This is another case of the decoupling between global and national policies and strategies, a problem that is quite common. While governments cheer for new global commitments to address climate change, their national policies are still trapped in traditional strategies that promote climate change. And, if even the government of Bolivia, with all its tradition, has been trapped in this decoupling, then not much can be expected from other countries. Agreements like the one reached in Paris are still very weak to solve this decoupling, because it rests on voluntary measures at the national level, and does not impose fundamental questioning on the core ideas of development.

2. Despite Diversity in Political Ideologies and Varieties of Development, the Basic Causes of Climate Change Persist

Climate change is a consequence of a wide diversity of varieties of development and political ideologies. Contributors to greenhouse emissions are found under quite different political ideologies and diverse development strategies. It ranges from the Middle East oil monarchies, to the European Union liberal democracies, from the endorsement by the Communist Party of China, to the new left governments in South America, like Bolivia. However, beneath the heterogeneity in their politics and economics, they all share core ideas of development, such as oil addiction to sustain progress.

Even the most recent political novelties have not resulted in strong environmental policies for climate change. The former President of Uruguay, José ‘Pepe’ Mujica, gave an impressive speech during the Rio+20 gathering (2012) and he follows an austere lifestyle. But the development strategies followed by his administration resulted in weakening environmental policies, conceived climate change negotiations as a major threat to agri-food exports, while trying to increase even more its extractive sectors.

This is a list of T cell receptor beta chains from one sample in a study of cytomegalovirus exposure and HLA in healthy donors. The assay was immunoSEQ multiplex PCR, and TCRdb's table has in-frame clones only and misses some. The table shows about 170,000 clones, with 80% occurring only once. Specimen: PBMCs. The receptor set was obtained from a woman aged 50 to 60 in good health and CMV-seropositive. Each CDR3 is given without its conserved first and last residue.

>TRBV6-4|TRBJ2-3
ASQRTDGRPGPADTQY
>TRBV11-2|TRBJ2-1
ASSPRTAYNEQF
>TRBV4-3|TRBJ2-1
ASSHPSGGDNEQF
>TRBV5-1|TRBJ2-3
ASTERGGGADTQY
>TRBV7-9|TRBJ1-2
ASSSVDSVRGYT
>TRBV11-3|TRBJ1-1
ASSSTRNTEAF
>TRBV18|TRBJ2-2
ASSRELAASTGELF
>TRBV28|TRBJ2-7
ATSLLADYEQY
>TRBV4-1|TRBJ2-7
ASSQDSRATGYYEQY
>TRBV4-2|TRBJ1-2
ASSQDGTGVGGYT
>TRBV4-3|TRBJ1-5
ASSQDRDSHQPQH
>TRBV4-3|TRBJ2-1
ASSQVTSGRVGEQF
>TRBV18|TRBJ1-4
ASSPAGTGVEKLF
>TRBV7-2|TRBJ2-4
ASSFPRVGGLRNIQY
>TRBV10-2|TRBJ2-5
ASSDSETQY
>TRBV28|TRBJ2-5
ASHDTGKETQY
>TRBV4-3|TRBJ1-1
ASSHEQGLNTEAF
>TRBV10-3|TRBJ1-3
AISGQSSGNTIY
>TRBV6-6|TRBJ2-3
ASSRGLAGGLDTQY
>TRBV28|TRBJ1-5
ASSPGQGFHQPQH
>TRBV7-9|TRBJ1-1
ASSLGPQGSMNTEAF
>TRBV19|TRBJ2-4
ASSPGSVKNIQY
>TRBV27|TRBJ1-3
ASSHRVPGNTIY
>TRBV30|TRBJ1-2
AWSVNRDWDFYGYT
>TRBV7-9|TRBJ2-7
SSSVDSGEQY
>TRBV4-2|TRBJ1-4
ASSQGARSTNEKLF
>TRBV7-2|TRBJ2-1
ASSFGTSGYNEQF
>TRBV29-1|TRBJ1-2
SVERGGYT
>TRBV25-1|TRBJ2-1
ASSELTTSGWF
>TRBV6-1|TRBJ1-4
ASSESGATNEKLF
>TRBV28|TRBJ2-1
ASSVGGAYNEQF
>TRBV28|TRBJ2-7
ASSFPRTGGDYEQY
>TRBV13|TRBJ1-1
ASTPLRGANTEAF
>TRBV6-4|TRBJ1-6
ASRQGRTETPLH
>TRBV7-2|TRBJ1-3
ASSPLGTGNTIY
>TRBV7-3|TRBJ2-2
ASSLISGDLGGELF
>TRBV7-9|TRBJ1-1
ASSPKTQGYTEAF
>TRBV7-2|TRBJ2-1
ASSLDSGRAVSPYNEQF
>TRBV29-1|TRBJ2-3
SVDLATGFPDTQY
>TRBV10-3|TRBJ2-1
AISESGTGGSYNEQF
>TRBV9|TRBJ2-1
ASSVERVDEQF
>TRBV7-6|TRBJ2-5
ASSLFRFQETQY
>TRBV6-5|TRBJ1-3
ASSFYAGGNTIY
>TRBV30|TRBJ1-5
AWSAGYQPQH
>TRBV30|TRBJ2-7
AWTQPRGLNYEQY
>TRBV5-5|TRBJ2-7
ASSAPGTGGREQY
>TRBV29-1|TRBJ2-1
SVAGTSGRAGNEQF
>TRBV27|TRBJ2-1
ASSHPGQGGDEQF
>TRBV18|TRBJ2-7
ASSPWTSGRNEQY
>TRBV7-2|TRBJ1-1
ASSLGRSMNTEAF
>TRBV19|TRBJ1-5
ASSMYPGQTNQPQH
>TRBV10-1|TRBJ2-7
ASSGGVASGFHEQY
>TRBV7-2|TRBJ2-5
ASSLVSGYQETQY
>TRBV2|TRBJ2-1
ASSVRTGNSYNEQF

So, even if we can dream of a parallel world, where all presidents were like Evo Morales (Bolivia), defending Mother Earth, or ‘Pepe’ Mujica (Uruguay) promoting austerity, we will still be trapped with climate change, because they are all based on the core components of development, such as economic growth based upon the export of natural resources.

The lesson of these cases is that political changes do not predetermine policies to overcome climate change. It is necessary to operate at a deeper level, one that is at the base that sustains these different ideological postures and development strategies. Of course, the development strategies of the recent South America progressivism are different, for example, to the austerity policies of conservative governments in western Europe. But all share some basic components of development, such as intensive appropriation of natural resources, oil dependency.

Climate change international negotiations wrongly presuppose that changes in either political ideologies or development strategies will result in solutions, but does not recognize that all share the same or similar postures, like the separation between nature and society, or ‘progress’ as a major goal, which ends in all cases in unsustainable strategies. On the contrary, a real debate on climate change requires discussions on negotiations that open for alternatives to all these varieties of development. In other words, instead of discussing how to agree on an ‘ecologic fix’ to development, the negotiations should discuss how to leave the development realm.

3. The Accumulation of Scientific Information is Not Enough to Trigger Political Changes

The core ideas of development are so deeply rooted that the accumulation of scientific information on the seriousness of climate change is not capable of resulting in strong measures. The measures needed, such as restrictions and even moratoria on new oil extractions, to remain within the allowed carbon budget for a safe climate, are not acceptable for governments, as this collides with their ideas of development.

Furthermore, accumulation of scientific evidence does not necessarily result in changes in public opinion or cultural frameworks, and thus, in public policies and political postures.
In other words, those presidents, prime ministers, and government delegations in Paris are not necessarily reacting to the scientific information.

Scientific papers, as they are not read by the public at large, have little direct effect on the level of public concern (after Brulle, Carmichael, & Jenkins, 2012, for the US). But those articles feed, as an example, reports in popular science magazines, newspapers, or other media, which do have significantly important effects, along with other factors, such as the debate among political parties (Cook et al., 2013).

Present-day dominant academic life results in several limitations to overcome these shortcomings. International climate change negotiations give little opportunity for a radical change, as it is still based in more or less separate compartments (such as expert panels that present their results, supposed to be objective). New and more detailed IPCC (Intergovernmental Panel on Climate Change) reports are extremely important, but they are not enough to change by themselves the beliefs on development within the public at large.